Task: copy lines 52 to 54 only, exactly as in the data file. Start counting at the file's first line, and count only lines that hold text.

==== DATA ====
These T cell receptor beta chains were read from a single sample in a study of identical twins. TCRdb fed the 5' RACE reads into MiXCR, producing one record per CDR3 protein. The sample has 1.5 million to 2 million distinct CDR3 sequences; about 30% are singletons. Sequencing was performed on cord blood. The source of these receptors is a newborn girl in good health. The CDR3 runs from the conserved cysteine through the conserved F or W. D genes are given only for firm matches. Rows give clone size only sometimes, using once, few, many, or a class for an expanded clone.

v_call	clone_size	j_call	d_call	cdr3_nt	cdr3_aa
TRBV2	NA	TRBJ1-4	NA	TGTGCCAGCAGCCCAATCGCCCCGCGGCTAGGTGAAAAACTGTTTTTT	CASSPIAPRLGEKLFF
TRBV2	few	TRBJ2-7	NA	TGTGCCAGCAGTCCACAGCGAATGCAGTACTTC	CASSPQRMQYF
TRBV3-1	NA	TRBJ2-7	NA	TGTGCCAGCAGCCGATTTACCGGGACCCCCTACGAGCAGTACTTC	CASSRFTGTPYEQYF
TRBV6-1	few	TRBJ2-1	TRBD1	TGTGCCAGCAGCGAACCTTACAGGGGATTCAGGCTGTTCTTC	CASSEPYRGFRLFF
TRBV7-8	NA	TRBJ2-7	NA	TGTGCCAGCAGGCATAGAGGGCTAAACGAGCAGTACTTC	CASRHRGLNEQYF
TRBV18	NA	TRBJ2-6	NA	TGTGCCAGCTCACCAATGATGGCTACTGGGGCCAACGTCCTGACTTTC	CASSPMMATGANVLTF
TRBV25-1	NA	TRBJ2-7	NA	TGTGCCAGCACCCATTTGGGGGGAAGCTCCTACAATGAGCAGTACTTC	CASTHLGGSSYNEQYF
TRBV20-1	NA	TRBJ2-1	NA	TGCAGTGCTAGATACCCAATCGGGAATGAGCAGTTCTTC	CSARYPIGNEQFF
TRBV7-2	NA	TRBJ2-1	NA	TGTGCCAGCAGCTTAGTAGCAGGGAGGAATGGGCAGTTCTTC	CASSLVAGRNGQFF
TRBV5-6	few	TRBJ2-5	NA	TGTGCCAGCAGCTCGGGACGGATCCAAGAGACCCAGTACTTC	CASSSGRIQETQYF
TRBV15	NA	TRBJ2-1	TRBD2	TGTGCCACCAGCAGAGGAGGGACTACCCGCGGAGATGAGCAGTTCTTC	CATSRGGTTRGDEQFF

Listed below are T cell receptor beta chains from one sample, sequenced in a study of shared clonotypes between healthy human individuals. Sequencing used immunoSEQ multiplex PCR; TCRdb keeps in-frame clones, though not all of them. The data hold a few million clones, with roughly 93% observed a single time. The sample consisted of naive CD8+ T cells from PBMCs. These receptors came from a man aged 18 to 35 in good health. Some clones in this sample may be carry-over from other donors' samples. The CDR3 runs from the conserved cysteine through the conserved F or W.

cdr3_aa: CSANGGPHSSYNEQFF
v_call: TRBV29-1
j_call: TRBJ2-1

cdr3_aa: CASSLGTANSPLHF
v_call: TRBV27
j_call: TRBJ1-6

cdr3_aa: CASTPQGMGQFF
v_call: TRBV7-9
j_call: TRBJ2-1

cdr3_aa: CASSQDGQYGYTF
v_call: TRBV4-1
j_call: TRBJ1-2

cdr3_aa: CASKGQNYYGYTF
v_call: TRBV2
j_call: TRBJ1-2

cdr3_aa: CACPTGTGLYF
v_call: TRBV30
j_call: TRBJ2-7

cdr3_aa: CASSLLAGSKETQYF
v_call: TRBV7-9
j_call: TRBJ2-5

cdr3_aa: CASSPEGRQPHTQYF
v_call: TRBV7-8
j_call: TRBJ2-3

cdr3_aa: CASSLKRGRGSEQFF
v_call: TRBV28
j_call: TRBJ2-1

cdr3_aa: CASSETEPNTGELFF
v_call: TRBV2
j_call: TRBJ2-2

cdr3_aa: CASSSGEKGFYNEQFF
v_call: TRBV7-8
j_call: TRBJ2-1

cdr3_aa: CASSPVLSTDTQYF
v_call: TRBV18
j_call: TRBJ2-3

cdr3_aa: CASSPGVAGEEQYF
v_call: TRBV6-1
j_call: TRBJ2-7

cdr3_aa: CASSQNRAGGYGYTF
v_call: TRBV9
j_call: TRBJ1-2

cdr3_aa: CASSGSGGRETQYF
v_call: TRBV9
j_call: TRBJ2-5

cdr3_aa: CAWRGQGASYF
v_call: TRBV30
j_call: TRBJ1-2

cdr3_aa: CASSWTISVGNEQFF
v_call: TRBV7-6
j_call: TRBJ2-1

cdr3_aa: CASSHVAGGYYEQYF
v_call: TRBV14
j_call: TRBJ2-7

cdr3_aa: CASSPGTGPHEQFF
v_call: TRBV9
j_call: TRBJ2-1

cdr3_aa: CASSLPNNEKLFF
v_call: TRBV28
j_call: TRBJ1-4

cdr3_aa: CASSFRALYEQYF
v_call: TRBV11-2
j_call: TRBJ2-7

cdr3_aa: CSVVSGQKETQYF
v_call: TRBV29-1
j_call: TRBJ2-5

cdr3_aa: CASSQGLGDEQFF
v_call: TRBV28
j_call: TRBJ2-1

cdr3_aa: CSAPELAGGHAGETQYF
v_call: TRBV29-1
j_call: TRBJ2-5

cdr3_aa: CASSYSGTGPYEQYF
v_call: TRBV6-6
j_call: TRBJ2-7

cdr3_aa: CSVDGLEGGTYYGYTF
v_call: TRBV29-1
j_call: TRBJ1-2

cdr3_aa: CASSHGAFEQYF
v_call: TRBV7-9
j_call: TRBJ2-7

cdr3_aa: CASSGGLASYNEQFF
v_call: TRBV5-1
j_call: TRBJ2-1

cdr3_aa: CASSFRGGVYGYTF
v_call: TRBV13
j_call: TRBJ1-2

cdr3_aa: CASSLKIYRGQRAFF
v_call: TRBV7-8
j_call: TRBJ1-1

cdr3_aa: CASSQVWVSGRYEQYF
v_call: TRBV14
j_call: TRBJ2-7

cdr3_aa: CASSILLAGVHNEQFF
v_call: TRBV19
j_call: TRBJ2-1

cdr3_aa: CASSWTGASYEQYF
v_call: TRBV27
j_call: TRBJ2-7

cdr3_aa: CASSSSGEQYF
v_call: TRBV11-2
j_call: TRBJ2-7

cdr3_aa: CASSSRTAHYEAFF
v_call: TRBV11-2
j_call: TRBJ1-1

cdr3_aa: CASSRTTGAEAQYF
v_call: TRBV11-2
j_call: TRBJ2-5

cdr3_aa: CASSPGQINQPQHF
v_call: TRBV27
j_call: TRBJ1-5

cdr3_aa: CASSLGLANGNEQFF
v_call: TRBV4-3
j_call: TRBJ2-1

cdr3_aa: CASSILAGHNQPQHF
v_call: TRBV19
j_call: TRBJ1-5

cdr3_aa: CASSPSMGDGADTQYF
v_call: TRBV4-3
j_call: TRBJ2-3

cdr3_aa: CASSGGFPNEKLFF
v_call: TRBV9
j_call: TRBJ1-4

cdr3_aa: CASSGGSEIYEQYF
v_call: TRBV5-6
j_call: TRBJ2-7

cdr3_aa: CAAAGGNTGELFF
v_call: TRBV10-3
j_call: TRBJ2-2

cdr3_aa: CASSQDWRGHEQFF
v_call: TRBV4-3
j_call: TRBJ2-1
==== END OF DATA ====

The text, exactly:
v_call: TRBV6-1
j_call: TRBJ2-7

cdr3_aa: CASSQNRAGGYGYTF